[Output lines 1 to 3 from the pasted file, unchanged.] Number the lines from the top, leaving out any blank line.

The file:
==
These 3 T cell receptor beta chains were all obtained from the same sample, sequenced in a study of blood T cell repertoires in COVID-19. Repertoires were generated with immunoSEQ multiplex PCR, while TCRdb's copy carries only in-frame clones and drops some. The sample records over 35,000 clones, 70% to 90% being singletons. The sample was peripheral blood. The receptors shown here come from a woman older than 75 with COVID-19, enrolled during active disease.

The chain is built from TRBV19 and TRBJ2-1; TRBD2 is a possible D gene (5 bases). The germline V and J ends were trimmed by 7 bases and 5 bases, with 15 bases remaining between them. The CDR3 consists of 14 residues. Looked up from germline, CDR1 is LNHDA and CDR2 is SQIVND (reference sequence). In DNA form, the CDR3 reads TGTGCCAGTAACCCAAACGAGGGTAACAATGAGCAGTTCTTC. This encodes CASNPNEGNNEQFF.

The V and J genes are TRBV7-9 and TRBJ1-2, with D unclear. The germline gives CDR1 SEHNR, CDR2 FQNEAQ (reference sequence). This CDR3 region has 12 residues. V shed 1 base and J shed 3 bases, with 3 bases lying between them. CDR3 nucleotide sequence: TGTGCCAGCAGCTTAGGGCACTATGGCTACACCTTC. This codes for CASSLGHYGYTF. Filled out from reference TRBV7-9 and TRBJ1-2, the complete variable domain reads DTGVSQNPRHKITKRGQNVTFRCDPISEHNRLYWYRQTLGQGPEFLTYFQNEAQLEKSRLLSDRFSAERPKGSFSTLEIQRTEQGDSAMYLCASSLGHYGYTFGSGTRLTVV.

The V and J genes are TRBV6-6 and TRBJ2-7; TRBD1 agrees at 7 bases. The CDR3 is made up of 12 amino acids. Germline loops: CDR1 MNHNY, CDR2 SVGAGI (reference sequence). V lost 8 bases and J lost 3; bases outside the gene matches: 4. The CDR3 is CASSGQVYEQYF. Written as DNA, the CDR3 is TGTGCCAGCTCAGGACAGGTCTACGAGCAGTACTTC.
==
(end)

These 3 T cell receptor beta chains were all obtained from the same sample, sequenced in a study of blood T cell repertoires in COVID-19. Repertoires were generated with immunoSEQ multiplex PCR, while TCRdb's copy carries only in-frame clones and drops some. The sample records over 35,000 clones, 70% to 90% being singletons. The sample was peripheral blood. The receptors shown here come from a woman older than 75 with COVID-19, enrolled during active disease.

The chain is built from TRBV19 and TRBJ2-1; TRBD2 is a possible D gene (5 bases). The germline V and J ends were trimmed by 7 bases and 5 bases, with 15 bases remaining between them. The CDR3 consists of 14 residues. Looked up from germline, CDR1 is LNHDA and CDR2 is SQIVND (reference sequence). In DNA form, the CDR3 reads TGTGCCAGTAACCCAAACGAGGGTAACAATGAGCAGTTCTTC. This encodes CASNPNEGNNEQFF.

The V and J genes are TRBV7-9 and TRBJ1-2, with D unclear. The germline gives CDR1 SEHNR, CDR2 FQNEAQ (reference sequence). This CDR3 region has 12 residues. V shed 1 base and J shed 3 bases, with 3 bases lying between them. CDR3 nucleotide sequence: TGTGCCAGCAGCTTAGGGCACTATGGCTACACCTTC. This codes for CASSLGHYGYTF. Filled out from reference TRBV7-9 and TRBJ1-2, the complete variable domain reads DTGVSQNPRHKITKRGQNVTFRCDPISEHNRLYWYRQTLGQGPEFLTYFQNEAQLEKSRLLSDRFSAERPKGSFSTLEIQRTEQGDSAMYLCASSLGHYGYTFGSGTRLTVV.